Chimera Interlude introduces a large, grandiose sounding sample before Quaid begins to push its pitch down with every repetition. A twinkling sound, like a necklace being played with keeps a beat amidst formless sample manipulation. Shepherd appears again, ad-libbing auto-tuned croons.

Uncanny Valley brings us back to modular synthwork. A pair of arpeggiating chords communicate an organic feeling from the outset. Like a sonic representation of a flower slowly blooming, or a brook flowing through green space. This feeling is warped in such an interesting way by a very synthetic sound, similar to a harpsichord. The chords carry on, unaffected by the strong contrasting sound. Quaid pushes a timid, muddy sound carefully into the mix. The track evokes that sense of tranquility achieved in new age music, the artist seems intent on cooing the listener into a state of calm and repose.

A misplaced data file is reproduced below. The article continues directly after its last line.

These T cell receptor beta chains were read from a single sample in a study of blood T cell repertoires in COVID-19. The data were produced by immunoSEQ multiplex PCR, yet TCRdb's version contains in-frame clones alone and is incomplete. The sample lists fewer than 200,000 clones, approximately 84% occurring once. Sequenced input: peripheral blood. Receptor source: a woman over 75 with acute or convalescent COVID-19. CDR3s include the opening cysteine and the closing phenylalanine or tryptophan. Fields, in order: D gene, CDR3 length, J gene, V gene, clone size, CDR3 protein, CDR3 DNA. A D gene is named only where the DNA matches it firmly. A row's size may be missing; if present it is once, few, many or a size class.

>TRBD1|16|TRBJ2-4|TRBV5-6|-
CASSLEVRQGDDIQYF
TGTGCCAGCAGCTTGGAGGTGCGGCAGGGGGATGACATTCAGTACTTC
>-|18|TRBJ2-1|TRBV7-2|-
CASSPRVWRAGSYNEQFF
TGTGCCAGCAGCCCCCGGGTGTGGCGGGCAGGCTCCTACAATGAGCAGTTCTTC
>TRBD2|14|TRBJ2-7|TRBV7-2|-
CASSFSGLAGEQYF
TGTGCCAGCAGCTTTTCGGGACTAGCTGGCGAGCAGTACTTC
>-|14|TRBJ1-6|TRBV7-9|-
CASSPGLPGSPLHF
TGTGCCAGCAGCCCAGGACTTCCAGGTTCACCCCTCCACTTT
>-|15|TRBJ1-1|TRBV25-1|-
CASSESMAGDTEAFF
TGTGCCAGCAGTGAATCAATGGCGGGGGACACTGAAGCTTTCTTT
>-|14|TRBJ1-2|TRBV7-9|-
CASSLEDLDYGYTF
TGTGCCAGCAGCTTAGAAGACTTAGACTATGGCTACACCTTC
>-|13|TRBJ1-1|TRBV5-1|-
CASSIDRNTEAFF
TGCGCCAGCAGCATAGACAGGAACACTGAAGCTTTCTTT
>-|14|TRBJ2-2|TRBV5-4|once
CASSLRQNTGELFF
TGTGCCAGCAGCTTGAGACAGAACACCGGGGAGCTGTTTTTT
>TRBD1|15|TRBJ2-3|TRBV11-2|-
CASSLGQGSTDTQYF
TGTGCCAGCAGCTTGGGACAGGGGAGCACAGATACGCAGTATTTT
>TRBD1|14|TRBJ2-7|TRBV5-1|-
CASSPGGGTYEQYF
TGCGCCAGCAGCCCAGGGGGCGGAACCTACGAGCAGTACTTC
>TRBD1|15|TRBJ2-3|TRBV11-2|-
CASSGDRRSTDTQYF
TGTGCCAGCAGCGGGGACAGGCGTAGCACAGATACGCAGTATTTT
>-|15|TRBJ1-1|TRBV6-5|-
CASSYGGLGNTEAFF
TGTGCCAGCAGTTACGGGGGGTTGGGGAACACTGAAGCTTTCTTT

Dinner with Angela brings back that clumsy Detroit House sound. Dirty bass begins a call and response with a female voice repeating the word ‘okay’. A glittery lead stumbles about, taking its cues from the rhythm. It stabs out at points, dissonant notes included in its dynamic playing style. This lead is then contrasted by a quieter organ sound, timidly playing alongside the heavily rhythmic sequence.

We pull in finally, to City of Dreems. Emotive pads flow without a start or end, setting a heartfelt tone at the very start. A deep bassline utilises a binary of two notes, etching out a rhythm before the percussion as started. Slowly it picks up, teased into being by the welcoming nature of the pad and bass. Echoed voices sound every now and then, a gust of human vocals caught up in a dreamlike space. Slowly Quaid creates a space that almost represents the album as a whole. Thumping with the beat of the dancier songs on the album, yet still exuding that pristine, new age feeling.

Quaid’s Dreem Static showcases a dynamic and excitable talent at work. Though the album experiments in a range of sounds and styles, each song is lacquered with this dreamy glaze. As if the album as a whole exists on a higher plane of understanding. It is a hypnagogic listen, pulling from a number of interesting styles to create one beautiful whole.